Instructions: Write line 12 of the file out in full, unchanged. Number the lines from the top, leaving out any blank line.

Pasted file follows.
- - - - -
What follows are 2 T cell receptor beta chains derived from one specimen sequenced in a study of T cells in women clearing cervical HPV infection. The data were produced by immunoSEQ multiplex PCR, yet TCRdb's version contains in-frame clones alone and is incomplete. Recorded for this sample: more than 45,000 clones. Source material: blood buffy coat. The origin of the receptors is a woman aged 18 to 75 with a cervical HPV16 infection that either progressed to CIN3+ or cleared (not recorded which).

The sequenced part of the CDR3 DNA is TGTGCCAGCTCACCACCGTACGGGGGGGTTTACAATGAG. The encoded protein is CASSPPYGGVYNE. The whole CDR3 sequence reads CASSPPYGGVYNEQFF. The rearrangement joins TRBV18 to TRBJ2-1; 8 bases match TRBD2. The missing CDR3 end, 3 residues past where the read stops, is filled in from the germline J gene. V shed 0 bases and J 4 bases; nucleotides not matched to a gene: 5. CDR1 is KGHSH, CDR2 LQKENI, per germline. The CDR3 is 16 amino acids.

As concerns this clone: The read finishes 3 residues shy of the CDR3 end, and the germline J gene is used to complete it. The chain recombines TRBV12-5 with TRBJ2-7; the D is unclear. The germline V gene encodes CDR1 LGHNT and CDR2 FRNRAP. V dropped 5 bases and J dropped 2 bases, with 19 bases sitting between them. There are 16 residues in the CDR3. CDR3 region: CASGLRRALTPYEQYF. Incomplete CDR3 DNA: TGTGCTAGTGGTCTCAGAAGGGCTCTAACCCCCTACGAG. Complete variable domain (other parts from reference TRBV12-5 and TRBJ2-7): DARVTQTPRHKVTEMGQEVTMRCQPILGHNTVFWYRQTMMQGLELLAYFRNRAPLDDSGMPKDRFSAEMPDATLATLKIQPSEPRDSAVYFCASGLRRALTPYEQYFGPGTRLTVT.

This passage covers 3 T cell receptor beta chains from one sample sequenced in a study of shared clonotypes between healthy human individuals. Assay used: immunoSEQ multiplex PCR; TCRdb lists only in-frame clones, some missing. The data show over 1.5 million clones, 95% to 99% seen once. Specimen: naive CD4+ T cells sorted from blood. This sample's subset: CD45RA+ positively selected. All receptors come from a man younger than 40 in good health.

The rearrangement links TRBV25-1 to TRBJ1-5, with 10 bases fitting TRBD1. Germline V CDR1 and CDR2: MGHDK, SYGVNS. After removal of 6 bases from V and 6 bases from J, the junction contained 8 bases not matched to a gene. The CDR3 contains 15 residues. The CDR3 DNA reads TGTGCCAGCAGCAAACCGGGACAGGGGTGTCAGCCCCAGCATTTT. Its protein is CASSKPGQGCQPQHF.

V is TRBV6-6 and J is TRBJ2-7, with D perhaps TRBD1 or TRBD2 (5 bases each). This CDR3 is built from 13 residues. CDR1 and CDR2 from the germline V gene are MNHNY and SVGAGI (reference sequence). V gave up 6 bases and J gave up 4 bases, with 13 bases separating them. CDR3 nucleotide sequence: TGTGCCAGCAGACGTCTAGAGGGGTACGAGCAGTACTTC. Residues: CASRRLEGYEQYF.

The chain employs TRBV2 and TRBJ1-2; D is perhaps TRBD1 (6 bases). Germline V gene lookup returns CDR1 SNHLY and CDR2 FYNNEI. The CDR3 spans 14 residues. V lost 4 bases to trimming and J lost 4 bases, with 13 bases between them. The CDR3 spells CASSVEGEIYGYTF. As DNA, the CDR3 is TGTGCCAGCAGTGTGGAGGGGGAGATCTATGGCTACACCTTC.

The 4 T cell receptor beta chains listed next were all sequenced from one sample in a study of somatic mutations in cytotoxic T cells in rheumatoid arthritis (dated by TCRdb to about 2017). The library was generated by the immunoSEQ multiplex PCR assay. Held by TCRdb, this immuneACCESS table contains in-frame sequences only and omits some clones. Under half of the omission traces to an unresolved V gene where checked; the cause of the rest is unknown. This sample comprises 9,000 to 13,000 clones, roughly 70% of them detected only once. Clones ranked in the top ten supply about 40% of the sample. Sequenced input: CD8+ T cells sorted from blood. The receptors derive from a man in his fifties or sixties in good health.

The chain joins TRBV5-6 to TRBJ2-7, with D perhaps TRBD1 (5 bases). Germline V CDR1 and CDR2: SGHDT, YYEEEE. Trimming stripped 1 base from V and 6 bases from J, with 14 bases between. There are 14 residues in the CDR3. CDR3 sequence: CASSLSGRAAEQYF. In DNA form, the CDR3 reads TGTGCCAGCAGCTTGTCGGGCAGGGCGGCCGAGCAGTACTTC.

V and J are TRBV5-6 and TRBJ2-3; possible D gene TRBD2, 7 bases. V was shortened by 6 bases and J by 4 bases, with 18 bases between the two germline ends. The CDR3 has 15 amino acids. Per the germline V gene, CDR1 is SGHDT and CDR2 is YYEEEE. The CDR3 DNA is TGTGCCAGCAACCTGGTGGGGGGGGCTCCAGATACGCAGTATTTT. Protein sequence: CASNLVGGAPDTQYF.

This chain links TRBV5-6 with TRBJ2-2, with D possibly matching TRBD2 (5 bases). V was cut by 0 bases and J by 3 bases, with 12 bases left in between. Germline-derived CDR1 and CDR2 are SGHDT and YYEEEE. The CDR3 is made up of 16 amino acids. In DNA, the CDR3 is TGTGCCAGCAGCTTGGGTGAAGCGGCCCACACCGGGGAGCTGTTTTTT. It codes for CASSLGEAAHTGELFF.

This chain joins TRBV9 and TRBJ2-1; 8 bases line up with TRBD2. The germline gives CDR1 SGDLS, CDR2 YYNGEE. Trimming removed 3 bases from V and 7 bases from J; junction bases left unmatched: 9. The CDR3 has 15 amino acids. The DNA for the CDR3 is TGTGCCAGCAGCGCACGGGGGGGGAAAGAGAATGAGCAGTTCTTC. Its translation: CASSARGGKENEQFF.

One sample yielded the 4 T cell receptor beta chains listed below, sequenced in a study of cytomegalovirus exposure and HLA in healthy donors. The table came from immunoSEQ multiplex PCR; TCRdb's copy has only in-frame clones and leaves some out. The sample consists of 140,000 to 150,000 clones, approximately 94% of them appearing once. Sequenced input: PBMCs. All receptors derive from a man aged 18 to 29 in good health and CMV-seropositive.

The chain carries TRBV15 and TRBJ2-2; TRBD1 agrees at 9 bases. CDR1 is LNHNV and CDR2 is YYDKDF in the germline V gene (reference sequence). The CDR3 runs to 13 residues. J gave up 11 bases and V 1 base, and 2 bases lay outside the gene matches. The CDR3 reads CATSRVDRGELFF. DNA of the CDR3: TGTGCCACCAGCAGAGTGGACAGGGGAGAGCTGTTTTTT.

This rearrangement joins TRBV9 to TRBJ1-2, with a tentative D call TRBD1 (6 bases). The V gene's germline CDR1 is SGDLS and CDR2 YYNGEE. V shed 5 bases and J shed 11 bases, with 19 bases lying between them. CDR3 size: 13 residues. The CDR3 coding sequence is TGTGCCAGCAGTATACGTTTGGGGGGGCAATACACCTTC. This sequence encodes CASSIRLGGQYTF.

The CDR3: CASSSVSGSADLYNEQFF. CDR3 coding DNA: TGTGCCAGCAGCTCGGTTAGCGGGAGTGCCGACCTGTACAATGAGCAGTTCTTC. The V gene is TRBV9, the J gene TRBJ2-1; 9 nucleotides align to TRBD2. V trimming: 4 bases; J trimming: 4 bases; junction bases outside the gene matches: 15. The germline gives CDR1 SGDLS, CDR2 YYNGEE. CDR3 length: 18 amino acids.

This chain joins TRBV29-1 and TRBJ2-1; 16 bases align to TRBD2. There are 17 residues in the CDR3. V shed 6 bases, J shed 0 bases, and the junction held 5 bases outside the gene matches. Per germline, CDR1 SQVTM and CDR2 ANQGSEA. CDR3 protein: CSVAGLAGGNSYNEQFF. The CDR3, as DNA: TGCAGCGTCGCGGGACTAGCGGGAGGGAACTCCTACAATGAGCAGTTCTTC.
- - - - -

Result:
This chain joins TRBV9 and TRBJ2-1; 8 bases line up with TRBD2. The germline gives CDR1 SGDLS, CDR2 YYNGEE. Trimming removed 3 bases from V and 7 bases from J; junction bases left unmatched: 9. The CDR3 has 15 amino acids. The DNA for the CDR3 is TGTGCCAGCAGCGCACGGGGGGGGAAAGAGAATGAGCAGTTCTTC. Its translation: CASSARGGKENEQFF.